Austin, Texas, is home to about 170 species of butterflies. It is also the home of the Austin Butterfly Forum, Inc., a non-profit organization dedicated to butterfly conservation and to enriching people's lives through butterflies. The Austin Butterfly Forum is a club that organizes field trips, conducts butterfly counts, promotes native gardening, performs conservation activities, and meets monthly for an educational presentation. We are a community of butterfly enthusiasts who also enjoy dragonflies & damselflies, bees, beetles, spiders and arthropods in general, and our meeting presentations span this gamut as well. Join Us!

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Acrobat ants with aphids, photo by Wizzie Brown

Meetings are held in the Zilker Garden Center, 2220 Barton Springs Rd., Austin, TX, 78746 at 7:00 PM on the fourth Monday of each month except December.

July 27, 2015, 7 PM meeting: Ant Identification, presented by Wizzie Brown.

Wizzie Brown is an Extension Program Specialist- IPM with Texas A&M AgriLife Extension Service. She received her Bachelorís of Science in entomology from The Ohio State University and a Masterís of Science in entomology from Texas A&M University. After leaving Texas A&M, Wizzie worked in structural pest control before taking a job with Texas A&M AgriLife Extension Service in Austin. Blog

Aug. 24, 2015, 7 PM meeting: Stingers! An Intimate Look at Wasps, presented by Valerie Bugh.

When it comes to diverse lifestyles in the animal kingdom, wasps provide some of the most intriguing examples. From minute parasitoids that complete their entire life cycle within the egg of another insect to large predators that can tackle a tarantula, wasps are both captivating and disconcerting. They are important biological controls of many pest insects, the social species are among the most successful animals on Earth, and the fact that some can sting makes them intimidating. We will explore the biology and ecology of this fascinating group through colorful photographs of the beasts and their behaviors.

Val Bugh is a local naturalist specializing in the arthropods of the Austin area, with interests in taxonomy and photography. She runs the Fauna Project at the Lady Bird Johnson Wildflower Center, leads insect discovery walks, teaches entomology courses, provides insect/spider identifications, gives talks to local organizations, and has published a pocket guide to "The Butterflies of Central Texas." Website: Austin Bug Collection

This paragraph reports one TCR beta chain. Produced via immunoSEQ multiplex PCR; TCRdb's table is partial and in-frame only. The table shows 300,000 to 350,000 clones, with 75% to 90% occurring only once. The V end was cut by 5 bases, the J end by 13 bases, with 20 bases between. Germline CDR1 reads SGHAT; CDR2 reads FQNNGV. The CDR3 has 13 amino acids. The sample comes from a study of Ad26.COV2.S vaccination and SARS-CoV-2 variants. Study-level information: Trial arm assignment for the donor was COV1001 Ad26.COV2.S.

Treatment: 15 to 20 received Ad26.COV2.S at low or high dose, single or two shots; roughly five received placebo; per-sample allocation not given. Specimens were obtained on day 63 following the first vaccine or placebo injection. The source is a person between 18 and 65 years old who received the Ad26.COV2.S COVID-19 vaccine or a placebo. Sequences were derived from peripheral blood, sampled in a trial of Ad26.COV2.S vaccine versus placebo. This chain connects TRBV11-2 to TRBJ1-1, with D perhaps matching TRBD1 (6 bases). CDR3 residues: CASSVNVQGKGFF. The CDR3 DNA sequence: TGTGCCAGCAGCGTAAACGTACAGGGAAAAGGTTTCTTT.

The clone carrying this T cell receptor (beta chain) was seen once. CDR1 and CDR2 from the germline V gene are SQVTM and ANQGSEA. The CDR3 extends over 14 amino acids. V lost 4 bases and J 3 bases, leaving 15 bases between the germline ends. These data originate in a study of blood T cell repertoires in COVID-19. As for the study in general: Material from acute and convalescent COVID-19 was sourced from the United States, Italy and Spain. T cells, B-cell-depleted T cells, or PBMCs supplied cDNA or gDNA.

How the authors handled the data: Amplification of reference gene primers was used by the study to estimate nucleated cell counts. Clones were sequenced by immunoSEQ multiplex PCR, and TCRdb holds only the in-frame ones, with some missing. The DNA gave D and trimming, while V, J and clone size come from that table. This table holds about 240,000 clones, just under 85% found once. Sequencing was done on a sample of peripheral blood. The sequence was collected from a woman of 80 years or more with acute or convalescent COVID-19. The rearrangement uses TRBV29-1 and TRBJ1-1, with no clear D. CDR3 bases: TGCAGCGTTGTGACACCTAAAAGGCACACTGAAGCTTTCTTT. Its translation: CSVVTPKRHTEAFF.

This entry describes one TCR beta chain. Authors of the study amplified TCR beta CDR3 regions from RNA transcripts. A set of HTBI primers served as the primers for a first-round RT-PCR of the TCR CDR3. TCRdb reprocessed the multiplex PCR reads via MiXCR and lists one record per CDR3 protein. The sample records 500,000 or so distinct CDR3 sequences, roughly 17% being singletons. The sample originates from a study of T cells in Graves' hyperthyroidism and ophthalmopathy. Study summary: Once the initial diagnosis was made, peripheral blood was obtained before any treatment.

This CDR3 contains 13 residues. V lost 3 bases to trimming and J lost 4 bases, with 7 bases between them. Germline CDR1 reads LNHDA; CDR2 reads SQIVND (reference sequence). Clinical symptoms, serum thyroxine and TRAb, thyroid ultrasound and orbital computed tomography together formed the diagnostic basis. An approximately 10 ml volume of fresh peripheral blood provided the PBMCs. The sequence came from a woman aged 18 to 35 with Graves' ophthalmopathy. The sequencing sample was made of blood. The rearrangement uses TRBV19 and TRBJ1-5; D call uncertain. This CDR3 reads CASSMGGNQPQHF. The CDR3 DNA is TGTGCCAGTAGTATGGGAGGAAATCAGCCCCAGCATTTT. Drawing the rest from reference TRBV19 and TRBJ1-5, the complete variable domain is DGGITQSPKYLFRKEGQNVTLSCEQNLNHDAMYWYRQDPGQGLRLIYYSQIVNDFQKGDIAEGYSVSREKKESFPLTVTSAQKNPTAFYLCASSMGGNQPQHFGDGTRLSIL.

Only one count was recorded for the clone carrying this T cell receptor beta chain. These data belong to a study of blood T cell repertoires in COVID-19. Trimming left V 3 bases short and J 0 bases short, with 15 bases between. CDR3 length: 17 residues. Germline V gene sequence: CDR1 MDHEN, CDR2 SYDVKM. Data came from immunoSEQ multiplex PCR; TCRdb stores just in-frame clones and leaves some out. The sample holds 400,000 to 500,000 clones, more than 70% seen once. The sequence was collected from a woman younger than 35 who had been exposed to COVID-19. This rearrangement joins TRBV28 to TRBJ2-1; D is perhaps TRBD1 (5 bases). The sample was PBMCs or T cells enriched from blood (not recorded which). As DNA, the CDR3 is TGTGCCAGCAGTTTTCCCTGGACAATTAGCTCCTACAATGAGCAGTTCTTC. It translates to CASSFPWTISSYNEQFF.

Sep. 28, 2015, 7 PM meeting: Land Snails of Texas: Diversity and Conservation, presented by Ben Hutchins.

Texas is home to approximately 200 species of terrestrial snails with a fascinating diversity of shell shapes, ecological requirements, and biogeography. However, as a group, snails are largely overlooked by the naturalist community because of their small size, cryptic habits, inaccessible habitats, and a lack of resources for identification. However, because of their wide distribution across the state and the long-term persistence of shells on the landscape, terrestrial snails can be an excellent subject for naturalists. Traditionally, identification of snails by naturalists has been hindered by a lack of accessible field guides. Texas Parks and Wildlife is currently working on development of an online resource to aid naturalists in identification and documentation of land snails in Texas.

Conservation of terrestrial snails is hindered by a lack of basic distributional data, as a consequence of cryptic life habits, incomplete sampling, and taxonomic uncertainty. Despite this lack of data, several Texas species are likely critically imperiled due to habitat loss, invasive species, and climate change. Citizens can play a role in documenting the distribution of Texas land snails, particularly non-native species that are frequently encountered around urban centers.

Ben Hutchins was born in Kentucky where he received his B.S. in Biology from Western Kentucky University. He received his M.S. in Biology from American University, Washington DC, studying the phylogeography of groundwater invertebrates in the Shenandoah Valley. After volunteering with the Peace Corps in Morocco, he moved to San Marcos, TX in 2009. He received a PhD in Aquatic Resources from Texas State University in 2013, studying foodweb structure in groundwater communities in the Edwards Aquifer. Ben is currently employed by Texas Parks and Wildlife as the state invertebrate biologist for the Nongame and Rare Species Program where he gained an interest in the stateís terrestrial snail fauna.


All of our normal events are open to the public, but you may want to become a member of the Austin Butterfly Forum to help support us and our events. We also treat members to some extra goodies, such as reduced admission to special programs that have a fee and discounts on purchases made at meetings. Membership is $20 annually per household payable during meetings or by mail to Doris Hill, ABF Treasurer, 1605 Broadmoor, Austin, TX 78723.

For more information, please contact Mike Quinn, ABF president at 512-577-0250 or

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